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Halifax steps closer to ride-hailing after council vote

City staff will draft bylaws on per-trip and licensing fees

3 min read
caption A taxi in downtown Halifax
Sam Gillett

Halifax regional council voted on Tuesday afternoon to direct staff to draft new bylaws that pave the way for ride-hailing companies like Uber and Lyft to operate in the city.

After more than two hours of debate and multiple amendments to the original motion, council approved a host of recommendations dealing with licensing fees and per-trip fees that ride-hailing services would have to pay.

Council did not approve a recommendation that sought to allow ride-hailing drivers to operate on a Class 5 licence.

Many Halifax residents are enthusiastic about bringing ride-hailing services to the city, which operate from cell phone apps using online payment methods. In a 2018 Vehicle for Hire Industry Review survey by Hara Associates commissioned by HRM, 88 per cent of respondents were in favour of ride-hailing companies setting up shop in Halifax.

Safety for ride-hailing passengers

Much of council’s debate around the issue was about safety. Coun. Sam Austin moved a motion early, asking for a supplemental report looking into creating a database of drivers to make sure the city knows who the drivers are behind the ride-hailing services.

While 72 per cent of respondents to Hara Associate’s survey cited safety as a reason they wanted Uber to come to the city, some councillors voiced concerns about ride-hailing drivers operating without the same strict rules that taxi drivers must follow.

If a taxi driver in the HRM was fired for inappropriate behaviour, Austin asked council, “What’s to say you can’t turn around and become an Uber driver?”

In 2019, Uber released a safety report disclosing more than 3,000 reported assaults which took place during Uber trips in the U.S. in 2017 and 2018. These assaults include both those by drivers and by passengers.

The proposed bylaws will require drivers to pass a vulnerable sector check, criminal record and child abuse registry checks.

“I want to be able to look myself in the eye after all this is said and done, after someone is inevitably assaulted in a ride-share vehicle and say we did everything we could to make sure that didn’t happen,” Austin told council during the debate.

Some rules, like requiring ride-hailing drivers to have the same advanced licence as taxi drivers, may discourage many ride-hailing companies from coming at all, Coun. Matt Whitman said.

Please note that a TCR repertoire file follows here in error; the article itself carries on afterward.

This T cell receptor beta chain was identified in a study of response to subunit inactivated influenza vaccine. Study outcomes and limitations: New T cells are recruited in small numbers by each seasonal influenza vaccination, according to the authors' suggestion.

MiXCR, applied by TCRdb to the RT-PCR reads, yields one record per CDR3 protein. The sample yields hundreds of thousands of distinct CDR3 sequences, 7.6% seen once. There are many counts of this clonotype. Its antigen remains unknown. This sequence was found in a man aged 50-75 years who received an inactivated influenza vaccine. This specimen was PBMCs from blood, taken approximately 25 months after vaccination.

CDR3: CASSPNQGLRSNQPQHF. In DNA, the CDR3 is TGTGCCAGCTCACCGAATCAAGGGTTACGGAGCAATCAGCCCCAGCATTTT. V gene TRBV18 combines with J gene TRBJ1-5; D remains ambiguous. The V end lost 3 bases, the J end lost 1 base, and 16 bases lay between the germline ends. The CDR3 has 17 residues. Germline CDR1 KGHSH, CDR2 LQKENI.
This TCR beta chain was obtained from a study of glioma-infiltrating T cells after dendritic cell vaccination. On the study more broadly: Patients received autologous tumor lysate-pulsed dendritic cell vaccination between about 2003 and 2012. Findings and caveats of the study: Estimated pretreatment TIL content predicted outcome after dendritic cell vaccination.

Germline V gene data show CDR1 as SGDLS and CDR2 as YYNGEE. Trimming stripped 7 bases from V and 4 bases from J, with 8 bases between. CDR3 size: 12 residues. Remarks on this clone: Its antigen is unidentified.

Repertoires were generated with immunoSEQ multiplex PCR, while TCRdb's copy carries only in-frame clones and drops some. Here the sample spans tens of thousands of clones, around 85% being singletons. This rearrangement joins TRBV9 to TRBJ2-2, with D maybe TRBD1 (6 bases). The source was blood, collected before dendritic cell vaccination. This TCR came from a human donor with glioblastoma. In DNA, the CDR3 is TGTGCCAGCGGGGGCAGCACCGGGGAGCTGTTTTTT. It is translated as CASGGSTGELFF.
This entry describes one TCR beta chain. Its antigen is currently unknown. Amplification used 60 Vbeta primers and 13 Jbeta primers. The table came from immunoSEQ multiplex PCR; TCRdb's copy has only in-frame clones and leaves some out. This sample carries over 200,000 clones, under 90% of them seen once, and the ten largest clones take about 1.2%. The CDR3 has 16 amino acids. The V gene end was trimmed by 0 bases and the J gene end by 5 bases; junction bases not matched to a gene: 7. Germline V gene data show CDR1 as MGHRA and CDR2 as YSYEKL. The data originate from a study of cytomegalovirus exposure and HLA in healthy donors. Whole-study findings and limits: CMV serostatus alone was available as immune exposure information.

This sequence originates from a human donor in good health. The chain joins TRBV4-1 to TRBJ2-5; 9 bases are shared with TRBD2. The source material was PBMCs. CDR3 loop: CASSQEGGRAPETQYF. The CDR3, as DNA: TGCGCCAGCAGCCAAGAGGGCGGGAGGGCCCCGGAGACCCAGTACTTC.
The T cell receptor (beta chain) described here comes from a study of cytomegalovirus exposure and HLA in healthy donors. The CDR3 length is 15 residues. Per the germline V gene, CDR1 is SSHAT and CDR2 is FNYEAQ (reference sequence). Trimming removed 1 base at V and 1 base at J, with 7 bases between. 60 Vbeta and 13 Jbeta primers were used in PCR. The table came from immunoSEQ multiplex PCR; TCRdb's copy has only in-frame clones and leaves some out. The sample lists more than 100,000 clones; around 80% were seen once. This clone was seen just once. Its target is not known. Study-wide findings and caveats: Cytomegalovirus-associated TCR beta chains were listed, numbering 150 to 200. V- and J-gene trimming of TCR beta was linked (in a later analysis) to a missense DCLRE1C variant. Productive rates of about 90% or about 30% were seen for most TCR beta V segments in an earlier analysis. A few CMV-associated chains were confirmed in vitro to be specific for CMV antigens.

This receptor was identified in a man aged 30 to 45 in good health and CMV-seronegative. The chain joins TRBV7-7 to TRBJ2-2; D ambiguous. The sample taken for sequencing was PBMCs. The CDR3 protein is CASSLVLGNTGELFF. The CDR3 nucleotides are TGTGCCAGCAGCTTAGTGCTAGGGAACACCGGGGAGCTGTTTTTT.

Right now, all taxi drivers in HRM are required to have a Class 4 licence, which requires medical and eye tests as well as more strenuous road testing, and 18 as a minimum age. In many cities where Uber and Lyft operate, only Class 5 licenses are required — though Uber does operate in cities like Calgary which require the advanced licensing.

“I think some of the startups will come to Halifax,” Whitman said in an interview after the motion to approve the regulations passed. “But Uber and Lyft are crystal clear they won’t be coming because of the Class 4 licensing issue.”

However, both Jacques Dubé, Halifax’s chief administrative officer, and Hilary Hayes, the city’s licensing supervisor, said neither company has made such a claim directly, though lobbyists from both companies have spoken to councillors about loosening guidelines.

Changes to taxi licensing system, and per-trip fees

Council voted to request other changes to ride-for-hire services as outlined in the transportation standing committee’s report. 

Under the proposed changes, each ride-hailing driver would be required to pay a $300 fee, and each company would pay a licensing fee. The amount would depend on the company’s size. For example, a large company like Uber would pay more than smaller ride-hailing startups.

Each company would also pay a 20 cent per trip fee to the municipality. Coun. Shawn Cleary passed a motion which would seek to raise that amount and siphon the fee into the city’s integrated mobility plan.

Despite councillors’ concerns, public support for ride-hailing apps is widespread.

Nicole Jackson, who lives in a suburban area near Bayers Lake, believe it’s high time for new transportation options.

“When you’re calling dispatch, they’re not super helpful in telling you when they’re going to be there, what the availability is like,” Jackson said in a phone interview.

“It’s the people that are asking for it. They should take their thoughts and needs into consideration.”

Council will host two readings of the new rules before a vote on the implementation of the new bylaws later this year.

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About the author

Sam Gillett

Sam calls Orillia, Ontario home. When he's not chasing Signal stories, he can be found sketching in cafes, watching soccer or following news...

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